A Certain Kind of Freedom: A Conversation with Yusef Komunyakaa


Black Guy White Guy Talking is a podcast where good friends Elwyn Laud-Hammond and Zachary Watterson talk about gun ownership, reparations, and housing, among other things. They speak with award-winning authors and thinkers, such as CNN and MSNBC commentator David Love, the American historian and author Nell Irvin Painter, MacArthur Foundation “Genius” Fellowship recipient Keeanga-Yamahtta Taylor, and others. Elwyn is an activist and a Philadelphia native. Zachary is a writer and stonemason. On June 24th, 2021, they interviewed Pulitzer Prize–winning poet Yusef Komunyakaa about his life and work, including the comic book series Jupiter Invincible, for which Komunyakaa wrote the story. An excerpt from the first issue appears in the Spring 2024 issue of The Georgia Review.

The full BGWGT episode with Komunyakaa aired March 14, 2024—you can listen at Spotify or wherever you get your podcasts.  





Zachary Watterson (ZW): Yusef Komunyakaa is from Bogalusa, Louisiana. He won the Pulitzer Prize in 1994 for Neon Vernacular. He served in the U.S. Army and the war in Vietnam. His new book is Everyday Mojo Songs of Earth: New and Selected Poems, 2001–2021. Welcome, Yusef.

YK: Thanks a lot for the invite.

ZW: I wanted to start out because I’m aware—I read the first installment and really liked it—of this new comic book series, Jupiter Invincible, that has just been launched. And I wonder if you could say something about that project and how it came to be.

YK: Well, it came to be by me saying “yes” to an idea that Ram Devineni had a year and a half ago. So I wrote the story and Ashley A. Woods provided the artwork, and it came to life. So I was really surprised by just how easy it was, and the fact that we engaged such a severe topic as slavery.

ZW: Will new issues continue to be released?

YK: This is the first installment. Yes, there are going to be other issues as well. This is just the beginning. This is the first door that’s been opened to Jupiter’s life. Which is unusual, really, because I see it as an element of magical realism as well.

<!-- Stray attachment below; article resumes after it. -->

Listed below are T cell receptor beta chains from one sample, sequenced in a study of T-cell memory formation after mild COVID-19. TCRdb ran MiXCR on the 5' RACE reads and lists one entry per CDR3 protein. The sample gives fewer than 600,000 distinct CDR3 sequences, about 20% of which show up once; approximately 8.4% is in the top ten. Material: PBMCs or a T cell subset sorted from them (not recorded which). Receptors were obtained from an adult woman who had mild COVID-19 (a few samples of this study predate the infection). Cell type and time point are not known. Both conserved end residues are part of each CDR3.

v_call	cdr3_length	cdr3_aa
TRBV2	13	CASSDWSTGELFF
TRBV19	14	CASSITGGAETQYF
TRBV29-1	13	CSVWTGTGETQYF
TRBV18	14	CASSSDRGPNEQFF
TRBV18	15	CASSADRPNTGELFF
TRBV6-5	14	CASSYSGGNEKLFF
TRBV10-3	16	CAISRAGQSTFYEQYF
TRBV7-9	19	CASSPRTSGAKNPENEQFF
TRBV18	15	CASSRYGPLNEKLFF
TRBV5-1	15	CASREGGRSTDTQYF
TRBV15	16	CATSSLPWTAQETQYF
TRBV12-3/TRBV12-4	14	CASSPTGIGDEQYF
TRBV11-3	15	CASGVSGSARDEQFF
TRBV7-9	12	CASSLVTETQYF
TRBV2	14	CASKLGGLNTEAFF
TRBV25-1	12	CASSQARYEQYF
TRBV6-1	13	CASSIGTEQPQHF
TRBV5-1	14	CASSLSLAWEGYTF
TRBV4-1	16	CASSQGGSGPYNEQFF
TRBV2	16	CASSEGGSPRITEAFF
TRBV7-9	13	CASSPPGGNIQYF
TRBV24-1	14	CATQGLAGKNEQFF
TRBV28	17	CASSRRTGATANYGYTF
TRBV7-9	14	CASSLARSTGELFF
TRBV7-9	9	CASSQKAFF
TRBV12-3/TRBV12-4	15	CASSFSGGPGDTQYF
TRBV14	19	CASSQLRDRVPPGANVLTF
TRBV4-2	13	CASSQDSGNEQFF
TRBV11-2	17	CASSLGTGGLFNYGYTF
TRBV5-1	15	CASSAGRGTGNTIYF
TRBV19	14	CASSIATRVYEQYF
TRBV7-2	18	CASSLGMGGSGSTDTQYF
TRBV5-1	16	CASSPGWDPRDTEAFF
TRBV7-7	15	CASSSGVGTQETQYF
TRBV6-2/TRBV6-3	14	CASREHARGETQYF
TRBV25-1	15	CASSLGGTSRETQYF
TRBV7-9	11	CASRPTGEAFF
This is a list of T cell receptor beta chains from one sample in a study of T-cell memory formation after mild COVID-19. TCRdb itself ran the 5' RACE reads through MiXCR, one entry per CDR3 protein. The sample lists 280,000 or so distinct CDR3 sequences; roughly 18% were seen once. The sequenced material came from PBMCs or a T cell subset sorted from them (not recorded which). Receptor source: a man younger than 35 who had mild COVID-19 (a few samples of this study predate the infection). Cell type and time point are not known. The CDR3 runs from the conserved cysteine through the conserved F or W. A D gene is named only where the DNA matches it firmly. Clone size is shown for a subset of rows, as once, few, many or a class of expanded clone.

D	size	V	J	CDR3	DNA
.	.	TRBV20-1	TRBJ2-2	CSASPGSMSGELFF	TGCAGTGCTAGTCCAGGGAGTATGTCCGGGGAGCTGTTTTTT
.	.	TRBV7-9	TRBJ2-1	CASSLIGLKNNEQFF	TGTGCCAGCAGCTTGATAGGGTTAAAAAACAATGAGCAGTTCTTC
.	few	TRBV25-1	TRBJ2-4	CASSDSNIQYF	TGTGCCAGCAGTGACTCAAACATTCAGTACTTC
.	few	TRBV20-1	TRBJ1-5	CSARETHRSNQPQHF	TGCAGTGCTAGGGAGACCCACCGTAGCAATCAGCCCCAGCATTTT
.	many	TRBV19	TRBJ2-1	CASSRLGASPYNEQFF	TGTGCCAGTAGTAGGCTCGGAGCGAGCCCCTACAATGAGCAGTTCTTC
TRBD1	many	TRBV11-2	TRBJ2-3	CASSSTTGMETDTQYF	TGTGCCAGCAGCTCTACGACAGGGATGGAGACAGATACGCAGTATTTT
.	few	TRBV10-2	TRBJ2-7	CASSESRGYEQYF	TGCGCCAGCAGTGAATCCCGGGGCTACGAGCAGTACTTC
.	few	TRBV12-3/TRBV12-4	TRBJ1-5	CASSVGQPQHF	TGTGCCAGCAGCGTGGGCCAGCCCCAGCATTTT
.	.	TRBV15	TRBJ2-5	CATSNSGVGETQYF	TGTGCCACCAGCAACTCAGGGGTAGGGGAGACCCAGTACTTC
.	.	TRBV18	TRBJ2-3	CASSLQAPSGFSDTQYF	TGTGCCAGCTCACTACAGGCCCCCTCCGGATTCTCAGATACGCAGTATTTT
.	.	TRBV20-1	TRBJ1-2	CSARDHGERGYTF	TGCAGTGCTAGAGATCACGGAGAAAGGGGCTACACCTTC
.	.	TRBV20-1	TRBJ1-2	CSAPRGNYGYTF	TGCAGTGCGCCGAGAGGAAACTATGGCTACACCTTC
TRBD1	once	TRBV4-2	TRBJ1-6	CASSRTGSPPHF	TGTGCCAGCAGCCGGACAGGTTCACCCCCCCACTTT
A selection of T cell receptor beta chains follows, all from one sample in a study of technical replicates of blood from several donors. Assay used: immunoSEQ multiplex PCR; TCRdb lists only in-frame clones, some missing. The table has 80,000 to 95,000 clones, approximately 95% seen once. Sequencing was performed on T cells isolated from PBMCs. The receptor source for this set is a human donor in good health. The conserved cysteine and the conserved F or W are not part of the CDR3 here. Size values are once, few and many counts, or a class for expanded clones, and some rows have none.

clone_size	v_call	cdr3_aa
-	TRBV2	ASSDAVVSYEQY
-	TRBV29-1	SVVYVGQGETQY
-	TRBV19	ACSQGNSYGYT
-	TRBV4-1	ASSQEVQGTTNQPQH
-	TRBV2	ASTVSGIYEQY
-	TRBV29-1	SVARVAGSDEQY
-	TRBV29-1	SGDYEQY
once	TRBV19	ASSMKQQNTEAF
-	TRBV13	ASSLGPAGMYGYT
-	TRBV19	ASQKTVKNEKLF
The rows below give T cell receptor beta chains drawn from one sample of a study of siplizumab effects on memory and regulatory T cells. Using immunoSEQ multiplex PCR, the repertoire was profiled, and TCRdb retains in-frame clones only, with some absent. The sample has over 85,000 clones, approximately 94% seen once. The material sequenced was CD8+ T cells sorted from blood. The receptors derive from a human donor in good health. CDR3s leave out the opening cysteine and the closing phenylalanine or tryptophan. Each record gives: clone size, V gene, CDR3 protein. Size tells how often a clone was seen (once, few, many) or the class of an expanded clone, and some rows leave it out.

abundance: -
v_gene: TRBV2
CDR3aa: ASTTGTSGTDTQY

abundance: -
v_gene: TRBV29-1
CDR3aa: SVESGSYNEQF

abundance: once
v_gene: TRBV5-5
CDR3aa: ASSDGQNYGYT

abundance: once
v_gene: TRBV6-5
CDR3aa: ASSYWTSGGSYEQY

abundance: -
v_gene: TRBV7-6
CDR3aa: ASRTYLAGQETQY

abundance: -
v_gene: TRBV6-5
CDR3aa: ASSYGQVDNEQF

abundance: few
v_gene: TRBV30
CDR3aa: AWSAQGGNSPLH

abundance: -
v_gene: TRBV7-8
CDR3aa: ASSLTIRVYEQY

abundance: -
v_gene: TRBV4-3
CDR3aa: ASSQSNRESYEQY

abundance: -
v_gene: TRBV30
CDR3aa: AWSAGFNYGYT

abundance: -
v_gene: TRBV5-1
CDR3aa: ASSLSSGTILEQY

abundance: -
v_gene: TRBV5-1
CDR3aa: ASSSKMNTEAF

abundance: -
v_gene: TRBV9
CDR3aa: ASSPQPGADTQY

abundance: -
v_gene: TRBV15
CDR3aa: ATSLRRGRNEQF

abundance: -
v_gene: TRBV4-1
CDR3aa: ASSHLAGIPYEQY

ZW: Hmm.

YK: First of all, he’s born as an albino, so automatically he’s definitely outcast within the context of many societies—not just African American society or American society, but African societies as well. This story has a double meaning, and I just went with it. I think that’s what happens when one is a creative artist; sometimes we are given gifts. I thought of it as a moment where I was given a gift. I could go many directions with it. A matter of fact, the story is—his mother dies in childbirth, and I don’t want to give the whole story away . . .

Elwyn Laud-Hammond (ELH): Right.

YK: Because he ventures back to the netherworld, that world-between-worlds, a kind of psychological limbo. But in the final analysis: how is he accepted as a human being? And I sort of surprised myself. And sometimes when I write poetry, I come to a line and I say, well, “where did that come from?” And I laugh about it. So, those moments are gifts, when I’m surprised.

ZW: Talking about how you know a poem is finished, you called the process an intense negotiation. Could you say more about that?

YK: I think it has a lot to do with my method of writing. Initially, the poem is more of an improvisation. So I’m just going with what some people may call “the flow,” but I don’t necessarily call it “the flow,” I call it improvisation. And often, I have written past the essence from the poem. Sometimes the poem has gone on for—a good example—for ninety-nine lines. When in fact, when I cut it back, it’s probably forty-five lines or even shorter. So that’s my method of generating the energy, the images, and all, because in some sense, they have to surprise me. I don’t see myself as a journalist, you know. Journalism, which I embrace and love, but I think creative writing is something entirely different. There is a process of negotiation, yes.

ELH: What was the birth of that gift? What started you on this journey?

YK: I think it has a lot to do with the fact that I was born in Louisiana, and I had a certain kind of freedom. To venture out anywhere in that very interesting space, not realizing that also I was connecting myself to the imagination. For instance, even at five years old, I would venture out into the woods, you know, I felt safe, even if I was alone, or with other boys. And it was a way of discovering where you’re observing, but, also, you’re beginning to see into things. And it’s that whole thing about seeing into things that interests me more than just your typical observation that’s kind of clinical. I wanted to know how things are put together and how they exist and how they’re made. So nature is constantly surprising us. I think maybe that’s where it really began.

ELH: From there to where you are now, did you have, like, this conventional path? A goal in mind of where you wanted to be? Or what did you want to share?